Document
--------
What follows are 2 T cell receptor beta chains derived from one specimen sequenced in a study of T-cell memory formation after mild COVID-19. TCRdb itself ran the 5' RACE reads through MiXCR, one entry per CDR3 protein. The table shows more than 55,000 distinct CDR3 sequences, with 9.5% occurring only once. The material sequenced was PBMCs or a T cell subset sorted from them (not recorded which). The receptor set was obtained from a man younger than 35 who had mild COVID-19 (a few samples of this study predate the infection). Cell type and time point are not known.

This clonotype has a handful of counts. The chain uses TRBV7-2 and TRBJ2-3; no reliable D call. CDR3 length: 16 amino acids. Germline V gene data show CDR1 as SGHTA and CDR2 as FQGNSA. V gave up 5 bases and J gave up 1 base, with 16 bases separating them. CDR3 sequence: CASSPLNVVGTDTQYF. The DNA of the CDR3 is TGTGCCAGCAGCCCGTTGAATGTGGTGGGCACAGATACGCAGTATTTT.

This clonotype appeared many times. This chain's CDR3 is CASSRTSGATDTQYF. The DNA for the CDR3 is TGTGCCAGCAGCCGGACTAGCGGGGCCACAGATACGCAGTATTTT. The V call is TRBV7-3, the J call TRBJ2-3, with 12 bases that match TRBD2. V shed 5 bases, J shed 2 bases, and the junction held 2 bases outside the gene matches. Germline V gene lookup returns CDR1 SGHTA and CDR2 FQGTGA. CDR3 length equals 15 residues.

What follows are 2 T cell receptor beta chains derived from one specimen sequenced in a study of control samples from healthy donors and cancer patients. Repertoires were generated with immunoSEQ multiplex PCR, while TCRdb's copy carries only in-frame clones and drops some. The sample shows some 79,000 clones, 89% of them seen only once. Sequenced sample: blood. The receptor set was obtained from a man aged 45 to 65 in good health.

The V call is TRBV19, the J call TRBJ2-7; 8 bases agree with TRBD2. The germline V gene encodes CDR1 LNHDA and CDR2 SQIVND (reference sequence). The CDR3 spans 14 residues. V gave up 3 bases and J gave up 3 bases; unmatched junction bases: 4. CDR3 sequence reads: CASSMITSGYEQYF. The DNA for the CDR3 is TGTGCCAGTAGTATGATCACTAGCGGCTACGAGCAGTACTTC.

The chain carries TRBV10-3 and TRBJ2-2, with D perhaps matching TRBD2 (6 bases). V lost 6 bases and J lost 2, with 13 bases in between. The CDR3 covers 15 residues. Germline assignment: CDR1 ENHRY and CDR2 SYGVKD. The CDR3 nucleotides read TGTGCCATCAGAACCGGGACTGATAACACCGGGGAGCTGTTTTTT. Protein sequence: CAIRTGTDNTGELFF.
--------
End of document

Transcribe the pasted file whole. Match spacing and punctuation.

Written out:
What follows are 2 T cell receptor beta chains derived from one specimen sequenced in a study of T-cell memory formation after mild COVID-19. TCRdb itself ran the 5' RACE reads through MiXCR, one entry per CDR3 protein. The table shows more than 55,000 distinct CDR3 sequences, with 9.5% occurring only once. The material sequenced was PBMCs or a T cell subset sorted from them (not recorded which). The receptor set was obtained from a man younger than 35 who had mild COVID-19 (a few samples of this study predate the infection). Cell type and time point are not known.

This clonotype has a handful of counts. The chain uses TRBV7-2 and TRBJ2-3; no reliable D call. CDR3 length: 16 amino acids. Germline V gene data show CDR1 as SGHTA and CDR2 as FQGNSA. V gave up 5 bases and J gave up 1 base, with 16 bases separating them. CDR3 sequence: CASSPLNVVGTDTQYF. The DNA of the CDR3 is TGTGCCAGCAGCCCGTTGAATGTGGTGGGCACAGATACGCAGTATTTT.

This clonotype appeared many times. This chain's CDR3 is CASSRTSGATDTQYF. The DNA for the CDR3 is TGTGCCAGCAGCCGGACTAGCGGGGCCACAGATACGCAGTATTTT. The V call is TRBV7-3, the J call TRBJ2-3, with 12 bases that match TRBD2. V shed 5 bases, J shed 2 bases, and the junction held 2 bases outside the gene matches. Germline V gene lookup returns CDR1 SGHTA and CDR2 FQGTGA. CDR3 length equals 15 residues.

What follows are 2 T cell receptor beta chains derived from one specimen sequenced in a study of control samples from healthy donors and cancer patients. Repertoires were generated with immunoSEQ multiplex PCR, while TCRdb's copy carries only in-frame clones and drops some. The sample shows some 79,000 clones, 89% of them seen only once. Sequenced sample: blood. The receptor set was obtained from a man aged 45 to 65 in good health.

The V call is TRBV19, the J call TRBJ2-7; 8 bases agree with TRBD2. The germline V gene encodes CDR1 LNHDA and CDR2 SQIVND (reference sequence). The CDR3 spans 14 residues. V gave up 3 bases and J gave up 3 bases; unmatched junction bases: 4. CDR3 sequence reads: CASSMITSGYEQYF. The DNA for the CDR3 is TGTGCCAGTAGTATGATCACTAGCGGCTACGAGCAGTACTTC.

The chain carries TRBV10-3 and TRBJ2-2, with D perhaps matching TRBD2 (6 bases). V lost 6 bases and J lost 2, with 13 bases in between. The CDR3 covers 15 residues. Germline assignment: CDR1 ENHRY and CDR2 SYGVKD. The CDR3 nucleotides read TGTGCCATCAGAACCGGGACTGATAACACCGGGGAGCTGTTTTTT. Protein sequence: CAIRTGTDNTGELFF.